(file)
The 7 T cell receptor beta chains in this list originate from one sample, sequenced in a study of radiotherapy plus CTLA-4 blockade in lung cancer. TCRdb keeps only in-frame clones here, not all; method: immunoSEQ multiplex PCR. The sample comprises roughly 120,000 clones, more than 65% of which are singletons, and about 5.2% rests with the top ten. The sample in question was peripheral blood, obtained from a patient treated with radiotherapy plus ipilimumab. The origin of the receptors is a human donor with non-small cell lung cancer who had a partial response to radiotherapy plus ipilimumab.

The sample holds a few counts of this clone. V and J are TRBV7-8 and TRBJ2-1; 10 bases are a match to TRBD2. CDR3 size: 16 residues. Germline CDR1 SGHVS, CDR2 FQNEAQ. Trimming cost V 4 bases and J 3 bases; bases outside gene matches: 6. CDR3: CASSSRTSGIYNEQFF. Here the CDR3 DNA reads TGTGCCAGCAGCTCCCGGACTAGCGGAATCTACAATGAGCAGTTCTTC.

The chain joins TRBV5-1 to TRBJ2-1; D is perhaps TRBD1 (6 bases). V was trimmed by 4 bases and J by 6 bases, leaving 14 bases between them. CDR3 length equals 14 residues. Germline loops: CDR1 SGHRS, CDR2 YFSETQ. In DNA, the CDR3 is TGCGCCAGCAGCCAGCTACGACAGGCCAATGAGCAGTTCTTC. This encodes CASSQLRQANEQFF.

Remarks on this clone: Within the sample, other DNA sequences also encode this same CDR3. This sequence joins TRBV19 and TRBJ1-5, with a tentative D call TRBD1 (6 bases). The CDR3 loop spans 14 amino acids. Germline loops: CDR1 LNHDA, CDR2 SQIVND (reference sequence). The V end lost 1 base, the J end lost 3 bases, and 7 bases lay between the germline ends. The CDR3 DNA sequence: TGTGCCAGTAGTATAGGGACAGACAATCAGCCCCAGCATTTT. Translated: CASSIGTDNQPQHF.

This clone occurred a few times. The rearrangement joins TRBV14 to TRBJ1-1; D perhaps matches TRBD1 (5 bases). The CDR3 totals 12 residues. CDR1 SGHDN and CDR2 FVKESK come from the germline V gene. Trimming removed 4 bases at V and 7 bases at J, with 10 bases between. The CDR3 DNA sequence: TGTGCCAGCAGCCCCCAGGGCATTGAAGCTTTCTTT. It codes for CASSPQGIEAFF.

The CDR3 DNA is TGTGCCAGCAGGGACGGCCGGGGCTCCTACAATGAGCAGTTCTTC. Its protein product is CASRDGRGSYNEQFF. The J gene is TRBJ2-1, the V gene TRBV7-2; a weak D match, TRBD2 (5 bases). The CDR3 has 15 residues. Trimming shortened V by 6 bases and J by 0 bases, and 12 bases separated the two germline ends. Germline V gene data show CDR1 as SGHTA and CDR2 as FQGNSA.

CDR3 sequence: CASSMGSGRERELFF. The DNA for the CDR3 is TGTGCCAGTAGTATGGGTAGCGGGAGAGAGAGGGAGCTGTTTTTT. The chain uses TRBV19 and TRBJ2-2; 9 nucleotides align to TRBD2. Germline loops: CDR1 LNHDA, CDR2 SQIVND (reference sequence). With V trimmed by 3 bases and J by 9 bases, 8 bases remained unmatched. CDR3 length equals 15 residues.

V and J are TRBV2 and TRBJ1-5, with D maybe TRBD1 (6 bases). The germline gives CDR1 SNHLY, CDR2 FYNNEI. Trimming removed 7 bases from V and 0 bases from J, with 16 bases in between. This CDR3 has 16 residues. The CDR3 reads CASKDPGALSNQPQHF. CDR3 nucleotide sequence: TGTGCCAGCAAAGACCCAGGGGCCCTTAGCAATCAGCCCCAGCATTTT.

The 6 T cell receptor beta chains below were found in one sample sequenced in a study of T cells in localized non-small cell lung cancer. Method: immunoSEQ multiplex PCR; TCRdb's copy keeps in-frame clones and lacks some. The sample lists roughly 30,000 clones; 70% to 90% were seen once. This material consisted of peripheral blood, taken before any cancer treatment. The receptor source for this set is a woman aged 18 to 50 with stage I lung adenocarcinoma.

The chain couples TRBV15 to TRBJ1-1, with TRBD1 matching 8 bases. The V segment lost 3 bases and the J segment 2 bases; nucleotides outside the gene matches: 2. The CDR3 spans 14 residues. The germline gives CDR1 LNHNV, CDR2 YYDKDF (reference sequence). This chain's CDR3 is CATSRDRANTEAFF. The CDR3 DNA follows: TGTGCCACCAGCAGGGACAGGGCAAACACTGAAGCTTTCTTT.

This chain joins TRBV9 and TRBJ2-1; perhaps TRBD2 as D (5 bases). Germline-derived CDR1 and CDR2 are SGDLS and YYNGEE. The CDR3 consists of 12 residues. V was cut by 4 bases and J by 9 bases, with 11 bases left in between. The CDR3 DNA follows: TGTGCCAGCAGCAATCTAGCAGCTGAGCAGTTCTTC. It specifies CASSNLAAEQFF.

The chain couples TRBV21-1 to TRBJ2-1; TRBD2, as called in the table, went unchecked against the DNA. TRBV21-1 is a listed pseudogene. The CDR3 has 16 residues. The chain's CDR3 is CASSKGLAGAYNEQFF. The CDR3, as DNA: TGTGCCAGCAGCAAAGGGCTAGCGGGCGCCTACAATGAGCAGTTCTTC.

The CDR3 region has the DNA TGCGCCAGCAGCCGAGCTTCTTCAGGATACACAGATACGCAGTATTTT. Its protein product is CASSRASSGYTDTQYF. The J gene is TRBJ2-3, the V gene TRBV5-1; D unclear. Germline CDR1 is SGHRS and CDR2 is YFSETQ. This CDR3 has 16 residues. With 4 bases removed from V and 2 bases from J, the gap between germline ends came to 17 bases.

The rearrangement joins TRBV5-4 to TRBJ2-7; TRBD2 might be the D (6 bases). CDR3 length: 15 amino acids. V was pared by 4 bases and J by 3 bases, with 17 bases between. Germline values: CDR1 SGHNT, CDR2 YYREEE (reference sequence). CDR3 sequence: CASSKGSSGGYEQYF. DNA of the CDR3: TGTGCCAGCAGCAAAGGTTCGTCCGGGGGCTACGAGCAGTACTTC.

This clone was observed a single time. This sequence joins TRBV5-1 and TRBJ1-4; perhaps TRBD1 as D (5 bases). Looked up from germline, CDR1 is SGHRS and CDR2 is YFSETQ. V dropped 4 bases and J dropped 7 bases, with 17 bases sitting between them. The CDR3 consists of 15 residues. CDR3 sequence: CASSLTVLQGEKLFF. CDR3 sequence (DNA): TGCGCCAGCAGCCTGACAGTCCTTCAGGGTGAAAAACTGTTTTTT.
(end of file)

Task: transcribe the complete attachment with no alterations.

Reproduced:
The 7 T cell receptor beta chains in this list originate from one sample, sequenced in a study of radiotherapy plus CTLA-4 blockade in lung cancer. TCRdb keeps only in-frame clones here, not all; method: immunoSEQ multiplex PCR. The sample comprises roughly 120,000 clones, more than 65% of which are singletons, and about 5.2% rests with the top ten. The sample in question was peripheral blood, obtained from a patient treated with radiotherapy plus ipilimumab. The origin of the receptors is a human donor with non-small cell lung cancer who had a partial response to radiotherapy plus ipilimumab.

The sample holds a few counts of this clone. V and J are TRBV7-8 and TRBJ2-1; 10 bases are a match to TRBD2. CDR3 size: 16 residues. Germline CDR1 SGHVS, CDR2 FQNEAQ. Trimming cost V 4 bases and J 3 bases; bases outside gene matches: 6. CDR3: CASSSRTSGIYNEQFF. Here the CDR3 DNA reads TGTGCCAGCAGCTCCCGGACTAGCGGAATCTACAATGAGCAGTTCTTC.

The chain joins TRBV5-1 to TRBJ2-1; D is perhaps TRBD1 (6 bases). V was trimmed by 4 bases and J by 6 bases, leaving 14 bases between them. CDR3 length equals 14 residues. Germline loops: CDR1 SGHRS, CDR2 YFSETQ. In DNA, the CDR3 is TGCGCCAGCAGCCAGCTACGACAGGCCAATGAGCAGTTCTTC. This encodes CASSQLRQANEQFF.

Remarks on this clone: Within the sample, other DNA sequences also encode this same CDR3. This sequence joins TRBV19 and TRBJ1-5, with a tentative D call TRBD1 (6 bases). The CDR3 loop spans 14 amino acids. Germline loops: CDR1 LNHDA, CDR2 SQIVND (reference sequence). The V end lost 1 base, the J end lost 3 bases, and 7 bases lay between the germline ends. The CDR3 DNA sequence: TGTGCCAGTAGTATAGGGACAGACAATCAGCCCCAGCATTTT. Translated: CASSIGTDNQPQHF.

This clone occurred a few times. The rearrangement joins TRBV14 to TRBJ1-1; D perhaps matches TRBD1 (5 bases). The CDR3 totals 12 residues. CDR1 SGHDN and CDR2 FVKESK come from the germline V gene. Trimming removed 4 bases at V and 7 bases at J, with 10 bases between. The CDR3 DNA sequence: TGTGCCAGCAGCCCCCAGGGCATTGAAGCTTTCTTT. It codes for CASSPQGIEAFF.

The CDR3 DNA is TGTGCCAGCAGGGACGGCCGGGGCTCCTACAATGAGCAGTTCTTC. Its protein product is CASRDGRGSYNEQFF. The J gene is TRBJ2-1, the V gene TRBV7-2; a weak D match, TRBD2 (5 bases). The CDR3 has 15 residues. Trimming shortened V by 6 bases and J by 0 bases, and 12 bases separated the two germline ends. Germline V gene data show CDR1 as SGHTA and CDR2 as FQGNSA.

CDR3 sequence: CASSMGSGRERELFF. The DNA for the CDR3 is TGTGCCAGTAGTATGGGTAGCGGGAGAGAGAGGGAGCTGTTTTTT. The chain uses TRBV19 and TRBJ2-2; 9 nucleotides align to TRBD2. Germline loops: CDR1 LNHDA, CDR2 SQIVND (reference sequence). With V trimmed by 3 bases and J by 9 bases, 8 bases remained unmatched. CDR3 length equals 15 residues.

V and J are TRBV2 and TRBJ1-5, with D maybe TRBD1 (6 bases). The germline gives CDR1 SNHLY, CDR2 FYNNEI. Trimming removed 7 bases from V and 0 bases from J, with 16 bases in between. This CDR3 has 16 residues. The CDR3 reads CASKDPGALSNQPQHF. CDR3 nucleotide sequence: TGTGCCAGCAAAGACCCAGGGGCCCTTAGCAATCAGCCCCAGCATTTT.

The 6 T cell receptor beta chains below were found in one sample sequenced in a study of T cells in localized non-small cell lung cancer. Method: immunoSEQ multiplex PCR; TCRdb's copy keeps in-frame clones and lacks some. The sample lists roughly 30,000 clones; 70% to 90% were seen once. This material consisted of peripheral blood, taken before any cancer treatment. The receptor source for this set is a woman aged 18 to 50 with stage I lung adenocarcinoma.

The chain couples TRBV15 to TRBJ1-1, with TRBD1 matching 8 bases. The V segment lost 3 bases and the J segment 2 bases; nucleotides outside the gene matches: 2. The CDR3 spans 14 residues. The germline gives CDR1 LNHNV, CDR2 YYDKDF (reference sequence). This chain's CDR3 is CATSRDRANTEAFF. The CDR3 DNA follows: TGTGCCACCAGCAGGGACAGGGCAAACACTGAAGCTTTCTTT.

This chain joins TRBV9 and TRBJ2-1; perhaps TRBD2 as D (5 bases). Germline-derived CDR1 and CDR2 are SGDLS and YYNGEE. The CDR3 consists of 12 residues. V was cut by 4 bases and J by 9 bases, with 11 bases left in between. The CDR3 DNA follows: TGTGCCAGCAGCAATCTAGCAGCTGAGCAGTTCTTC. It specifies CASSNLAAEQFF.

The chain couples TRBV21-1 to TRBJ2-1; TRBD2, as called in the table, went unchecked against the DNA. TRBV21-1 is a listed pseudogene. The CDR3 has 16 residues. The chain's CDR3 is CASSKGLAGAYNEQFF. The CDR3, as DNA: TGTGCCAGCAGCAAAGGGCTAGCGGGCGCCTACAATGAGCAGTTCTTC.

The CDR3 region has the DNA TGCGCCAGCAGCCGAGCTTCTTCAGGATACACAGATACGCAGTATTTT. Its protein product is CASSRASSGYTDTQYF. The J gene is TRBJ2-3, the V gene TRBV5-1; D unclear. Germline CDR1 is SGHRS and CDR2 is YFSETQ. This CDR3 has 16 residues. With 4 bases removed from V and 2 bases from J, the gap between germline ends came to 17 bases.

The rearrangement joins TRBV5-4 to TRBJ2-7; TRBD2 might be the D (6 bases). CDR3 length: 15 amino acids. V was pared by 4 bases and J by 3 bases, with 17 bases between. Germline values: CDR1 SGHNT, CDR2 YYREEE (reference sequence). CDR3 sequence: CASSKGSSGGYEQYF. DNA of the CDR3: TGTGCCAGCAGCAAAGGTTCGTCCGGGGGCTACGAGCAGTACTTC.

This clone was observed a single time. This sequence joins TRBV5-1 and TRBJ1-4; perhaps TRBD1 as D (5 bases). Looked up from germline, CDR1 is SGHRS and CDR2 is YFSETQ. V dropped 4 bases and J dropped 7 bases, with 17 bases sitting between them. The CDR3 consists of 15 residues. CDR3 sequence: CASSLTVLQGEKLFF. CDR3 sequence (DNA): TGCGCCAGCAGCCTGACAGTCCTTCAGGGTGAAAAACTGTTTTTT.